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Phaser fails to parse tilemap json?


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I thought it could have been my tiled json that was improper or whatever but I tried using the Desert.json along with the tileset from the phaser examples and it's the same result

 

Picture:

uuOqDbK.png

 

This is the code used to create the map and the ground layer

var map = this.game.add.tilemap('desert');map.addTilesetImage('desert', 'tiles');var layer = map.createLayer(0);

Note that

createLayer('Ground')

has no effect and yields the following error message in the console

Tilemap.createLayer: Invalid layer ID given: null

So I logged to the console the name of the layer which is supposed to be Ground according to the json file and phaser examples and it came up as layer for some reasons

Furthermore, the width of the map is always equal to 2 despite being set to 40 in the json file.

Logging to the console more properties from the map seems to reveal that they are all set to default values.

 

So is it failing to read the json or what?

 

This is the statement used to load it in the preload function

this.game.load.tilemap('desert', 'assets/desert.json', null, Phaser.TILEMAP.TILED_JSON);

Thanks

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Kinda weird how I noticed immediately after posting

 

This is a little off topic of the original post, but not it isn't, and here's why.  When you make a detailed forum post it causes you to think critically about things you might not have thought about before.  In my day to day programming I've come to practice a programming methodology which I've dubbed "StackOverflow Programming."  When I have a problem that I just can't solve, I start writing up a post for SO or whatever forum can help me.  I'm sure to be as detailed as I can to be sure that whoever will be reading it won't need any more information from me.  This ensures that I've seen as many of the facts as I can.  Then I check and double check that what I'm writing down is true to the situation.  If, by the time I consider the post finished, I have not figured out the problem, I hit that submit button.  But let me tell you, I only submit about 10% of the forum posts I start, and half of those are answered by me within an hour.  This isn't an entirely unusual idea either.  You get the same benefits from talking your problem over with another person (knowledgable programmer or not), or even... a teddy bear (http://blog.adrianbolboaca.ro/2012/12/teddy-bear-pair-programming/)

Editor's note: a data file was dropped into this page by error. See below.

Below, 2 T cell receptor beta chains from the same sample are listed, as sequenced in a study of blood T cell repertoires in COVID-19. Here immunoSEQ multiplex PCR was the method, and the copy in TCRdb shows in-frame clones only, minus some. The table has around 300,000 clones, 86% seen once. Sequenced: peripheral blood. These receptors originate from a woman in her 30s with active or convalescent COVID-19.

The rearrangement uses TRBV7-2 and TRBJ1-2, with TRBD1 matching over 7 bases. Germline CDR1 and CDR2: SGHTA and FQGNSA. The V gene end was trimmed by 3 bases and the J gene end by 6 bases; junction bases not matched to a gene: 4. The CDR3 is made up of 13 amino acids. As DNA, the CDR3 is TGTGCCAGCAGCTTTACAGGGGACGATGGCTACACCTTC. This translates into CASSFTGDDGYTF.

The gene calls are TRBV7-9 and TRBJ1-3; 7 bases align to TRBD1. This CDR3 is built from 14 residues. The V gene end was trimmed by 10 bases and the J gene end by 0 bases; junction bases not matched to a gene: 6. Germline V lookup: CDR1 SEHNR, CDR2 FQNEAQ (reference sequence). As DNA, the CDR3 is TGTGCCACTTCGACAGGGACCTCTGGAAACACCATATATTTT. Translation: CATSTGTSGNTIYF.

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This is a little off topic of the original post, but not it isn't, and here's why.  When you make a detailed forum post it causes you to think critically about things you might not have thought about before.  In my day to day programming I've come to practice a programming methodology which I've dubbed "StackOverflow Programming."  When I have a problem that I just can't solve, I start writing up a post for SO or whatever forum can help me.  I'm sure to be as detailed as I can to be sure that whoever will be reading it won't need any more information from me.  This ensures that I've seen as many of the facts as I can.  Then I check and double check that what I'm writing down is true to the situation.  If, by the time I consider the post finished, I have not figured out the problem, I hit that submit button.  But let me tell you, I only submit about 10% of the forum posts I start, and half of those are answered by me within an hour.  This isn't an entirely unusual idea either.  You get the same benefits from talking your problem over with another person (knowledgable programmer or not), or even... a teddy bear (http://blog.adrianbolboaca.ro/2012/12/teddy-bear-pair-programming/)

 

Haha yeah, that is indeed very true. I think the teddy bear pair programming is more popular under the name of rubber duck debugging!

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